I watched the new movie Margin Call over the weekend. Margin Call is set at a major financial institution on the day that the firm realizes that their vast holdings in subprime mortgages are essentially worthless (for a good primer on the subprime debacle and its role in creating the Great Recession, read Michael Lewis' book, The Big Short). The movie is a good little psychological drama set around the firm's decision to dump their multi-trillion dollar position in subprime mortgages onto the market in a single day, knowing that this will have a devastating effect on Wall Street, the nation and their careers. There's an interesting scene of two traders discussing what will happen shortly before trading opens on the day of their great sell-off. The more senior of the pair launches into a monologue about how as the market collapses, traders like themselves will be vilified; yet, in his mind, he and his fellow traders were merely creating the economic system that the public demanded, a system that let average Americans live well beyond their means – buying houses, cars and creature comforts they would otherwise never be able to afford. People were willing to suspend disbelief and not ask questions about how the market operated, how it could seem to create money from out of the air, so long as they were able to have this illusion of prosperity, yet now they would ask the tough questions as the wheels came off the money machine.
It was a wholly self-serving excuse for his firm's reckless behavior, yet like all self-serving excuses, it contains a nugget of truth. It is difficult today to find an American without some level (often some quite high level) of personal debt: mortgages, car loans, student loans, credit cards balances, and the list goes on. In fact, we are encouraged to take on debt as a way to “build our credit scores” and are told that just like cholesterol, some debt is actually good for us. The subprime mortgage situation was the natural outgrowth of our debt culture – there's no way that an $8/hr clerk at the local burger joint could buy a house without the financial trickery of a subprime mortgage. But many people who should have known better were willing to buy into the idea that they too could be a homeowner despite the reality of their personal financial situation. Coincidentally, this is also the reason why I find the political argument that Congress should run the federal budget like Americans run their household budgets ridiculous; running up a $14 trillion debt seems to be more in line with the financial behavior of Joe and Jane Public than does some mythic idea of “living within one's means” spouted by some politician.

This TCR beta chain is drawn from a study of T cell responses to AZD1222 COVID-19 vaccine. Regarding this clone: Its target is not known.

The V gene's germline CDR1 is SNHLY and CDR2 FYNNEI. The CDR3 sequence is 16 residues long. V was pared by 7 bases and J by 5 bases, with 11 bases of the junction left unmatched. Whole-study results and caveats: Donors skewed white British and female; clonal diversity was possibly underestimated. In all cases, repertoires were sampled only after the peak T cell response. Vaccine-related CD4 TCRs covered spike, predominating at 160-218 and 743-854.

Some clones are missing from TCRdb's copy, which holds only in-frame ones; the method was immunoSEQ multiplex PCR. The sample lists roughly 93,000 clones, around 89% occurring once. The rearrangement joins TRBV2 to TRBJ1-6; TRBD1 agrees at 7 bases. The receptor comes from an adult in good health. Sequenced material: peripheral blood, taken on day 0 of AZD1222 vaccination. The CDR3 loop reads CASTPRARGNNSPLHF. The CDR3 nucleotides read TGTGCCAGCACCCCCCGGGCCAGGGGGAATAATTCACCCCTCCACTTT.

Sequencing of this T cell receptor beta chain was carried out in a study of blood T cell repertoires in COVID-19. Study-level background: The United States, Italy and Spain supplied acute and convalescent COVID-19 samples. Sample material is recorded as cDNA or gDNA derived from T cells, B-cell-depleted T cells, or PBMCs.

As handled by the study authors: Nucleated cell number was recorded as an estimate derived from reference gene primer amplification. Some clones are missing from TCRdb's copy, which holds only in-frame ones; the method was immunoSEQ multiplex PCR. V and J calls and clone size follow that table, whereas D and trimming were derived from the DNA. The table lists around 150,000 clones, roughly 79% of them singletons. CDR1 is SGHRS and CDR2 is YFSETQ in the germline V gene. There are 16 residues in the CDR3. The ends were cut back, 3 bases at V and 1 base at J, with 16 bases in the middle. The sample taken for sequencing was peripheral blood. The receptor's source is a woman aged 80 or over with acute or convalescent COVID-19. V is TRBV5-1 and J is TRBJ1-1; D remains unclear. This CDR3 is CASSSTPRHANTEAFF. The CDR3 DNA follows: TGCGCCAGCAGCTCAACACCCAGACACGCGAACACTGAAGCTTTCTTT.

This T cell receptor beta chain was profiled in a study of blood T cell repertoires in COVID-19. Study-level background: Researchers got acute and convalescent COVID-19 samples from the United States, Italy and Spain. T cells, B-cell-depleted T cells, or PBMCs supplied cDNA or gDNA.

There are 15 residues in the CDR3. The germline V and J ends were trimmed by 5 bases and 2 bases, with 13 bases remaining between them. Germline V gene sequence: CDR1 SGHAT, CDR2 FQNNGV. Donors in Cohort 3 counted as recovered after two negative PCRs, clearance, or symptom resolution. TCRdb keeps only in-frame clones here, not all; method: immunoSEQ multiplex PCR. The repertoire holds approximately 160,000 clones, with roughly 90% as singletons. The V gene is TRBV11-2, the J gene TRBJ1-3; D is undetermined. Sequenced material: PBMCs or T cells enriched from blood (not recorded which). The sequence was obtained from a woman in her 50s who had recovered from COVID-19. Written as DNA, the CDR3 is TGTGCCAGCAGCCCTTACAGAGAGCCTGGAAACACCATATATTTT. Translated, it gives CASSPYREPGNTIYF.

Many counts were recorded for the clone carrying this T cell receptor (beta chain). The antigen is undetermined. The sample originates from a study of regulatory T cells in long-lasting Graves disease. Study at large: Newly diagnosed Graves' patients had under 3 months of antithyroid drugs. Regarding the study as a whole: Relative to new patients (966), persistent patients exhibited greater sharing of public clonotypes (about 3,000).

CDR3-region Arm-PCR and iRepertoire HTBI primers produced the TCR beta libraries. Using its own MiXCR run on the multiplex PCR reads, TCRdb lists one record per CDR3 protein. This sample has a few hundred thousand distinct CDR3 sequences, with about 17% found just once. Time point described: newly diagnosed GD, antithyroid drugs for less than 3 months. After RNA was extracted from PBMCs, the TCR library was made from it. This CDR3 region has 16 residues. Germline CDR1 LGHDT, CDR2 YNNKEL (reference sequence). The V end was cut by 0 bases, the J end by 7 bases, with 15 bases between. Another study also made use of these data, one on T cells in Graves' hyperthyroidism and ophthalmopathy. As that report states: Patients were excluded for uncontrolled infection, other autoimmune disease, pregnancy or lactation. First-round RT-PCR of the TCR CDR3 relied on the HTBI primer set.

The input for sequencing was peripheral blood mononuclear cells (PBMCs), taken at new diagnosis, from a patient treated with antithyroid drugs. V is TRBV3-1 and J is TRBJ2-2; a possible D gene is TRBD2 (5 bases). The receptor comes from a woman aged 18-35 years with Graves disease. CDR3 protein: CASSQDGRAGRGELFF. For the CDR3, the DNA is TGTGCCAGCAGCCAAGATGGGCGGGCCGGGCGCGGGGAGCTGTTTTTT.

Perhaps then, there is a message in Margin Call for the Occupy Wall Street protesters. Without a doubt, there are many aspects of Wall Street's daily operations to rail against – the wild disparities of wealth between the CEO class and the average citizen, the Street's animus against any type of public oversight (trust us, we know what we're doing, except when we don't as dramatized by the “flawed model” at the heart of the Margin Call collapse), and a system that puts short-term profits ahead of the long-term fiscal health of an organization; all are good elements to protest against and to demand action upon. But there is also a kernel of truth at the heart of the trader's monologue – the Wall Street structures that OWS currently protests against came about from the average American's desire to have a lifestyle they could not afford.
I know the counterargument will be that the financial trickery of subprime mortgages and easy credit are a tool used by the elites to perpetuate the idea that the masses can enjoy the good life as well is a way of papering over the great and growing disparities of wealth in this country, and to obscure the fact that wages for the Working Class that have remained largely stagnant for the better part of three decades now. There is some truth to that argument as well. Yet the reality of the situation is that repairing the economic damage done to the country during the laissez-faire years leading up to the Great Recession will take more than sending a few of the more reckless Wall Street traders to jail or giving haircuts to the financial packages of a few CEOs. We will have to make some fundamental changes to the core of the economic system, and to our own expectations as well. The sad truth is that not everyone can, nor should, go to college; not everyone will be able to own their own house, or for that matter their own new car; not everyone will be able to afford flat screen TVs and luxury cruise vacations. And maybe that's ok. Many members of earlier generations of Americans raised families and lived happy lives from rented apartments, never owning a car, and never vacationing abroad, yet felt their lives were rich and prosperous anyway. Perhaps our overly-materialistic mindset is in need of an adjustment.
Just as the environmental lobby needs to drop the pretense that we can all continue to live our energy-intensive lives fueled solely by renewable resources if the country would only get serious about “green energy” (we can't), we also need to drop the pretense that we can tweak the existing system and continue to live lives of pseudo-wealth. It can't be done without the financial slight of hand that got us into this mess in the first place. It is a difficult message to try to sell to Americans who have been raised on tales of ever-growing prosperity, but it is an important one to spread. Along with the calls for economic justice, et al., perhaps OWS should start discussing how America - and Americans - need a change of mindset as well.
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Green, Occupy Wall Street